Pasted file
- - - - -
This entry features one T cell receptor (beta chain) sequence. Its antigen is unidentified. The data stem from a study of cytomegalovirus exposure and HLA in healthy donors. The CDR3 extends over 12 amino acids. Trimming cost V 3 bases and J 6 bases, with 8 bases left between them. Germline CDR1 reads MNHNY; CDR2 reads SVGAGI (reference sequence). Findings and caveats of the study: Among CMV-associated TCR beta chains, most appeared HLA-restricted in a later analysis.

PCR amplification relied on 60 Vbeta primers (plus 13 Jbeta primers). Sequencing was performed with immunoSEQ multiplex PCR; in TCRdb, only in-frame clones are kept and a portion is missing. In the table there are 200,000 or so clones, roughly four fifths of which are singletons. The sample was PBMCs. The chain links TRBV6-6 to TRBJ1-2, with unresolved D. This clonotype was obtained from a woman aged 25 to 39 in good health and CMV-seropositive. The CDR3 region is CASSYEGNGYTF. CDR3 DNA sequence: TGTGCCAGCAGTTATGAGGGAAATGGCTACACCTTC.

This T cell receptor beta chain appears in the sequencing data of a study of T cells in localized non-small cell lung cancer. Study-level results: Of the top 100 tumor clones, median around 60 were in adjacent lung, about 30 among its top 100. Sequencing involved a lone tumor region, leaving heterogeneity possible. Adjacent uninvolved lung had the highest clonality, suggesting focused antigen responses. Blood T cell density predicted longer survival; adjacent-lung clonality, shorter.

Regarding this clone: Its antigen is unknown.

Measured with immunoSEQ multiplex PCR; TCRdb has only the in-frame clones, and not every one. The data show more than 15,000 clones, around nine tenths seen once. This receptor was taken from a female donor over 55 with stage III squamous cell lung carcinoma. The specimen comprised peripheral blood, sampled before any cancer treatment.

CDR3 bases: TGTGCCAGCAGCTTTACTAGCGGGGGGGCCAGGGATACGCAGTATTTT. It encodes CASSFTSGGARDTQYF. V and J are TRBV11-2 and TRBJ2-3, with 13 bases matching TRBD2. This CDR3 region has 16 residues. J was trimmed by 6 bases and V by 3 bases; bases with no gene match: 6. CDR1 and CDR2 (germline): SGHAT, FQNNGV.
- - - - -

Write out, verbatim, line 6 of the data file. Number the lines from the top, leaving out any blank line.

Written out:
CDR3 bases: TGTGCCAGCAGCTTTACTAGCGGGGGGGCCAGGGATACGCAGTATTTT. It encodes CASSFTSGGARDTQYF. V and J are TRBV11-2 and TRBJ2-3, with 13 bases matching TRBD2. This CDR3 region has 16 residues. J was trimmed by 6 bases and V by 3 bases; bases with no gene match: 6. CDR1 and CDR2 (germline): SGHAT, FQNNGV.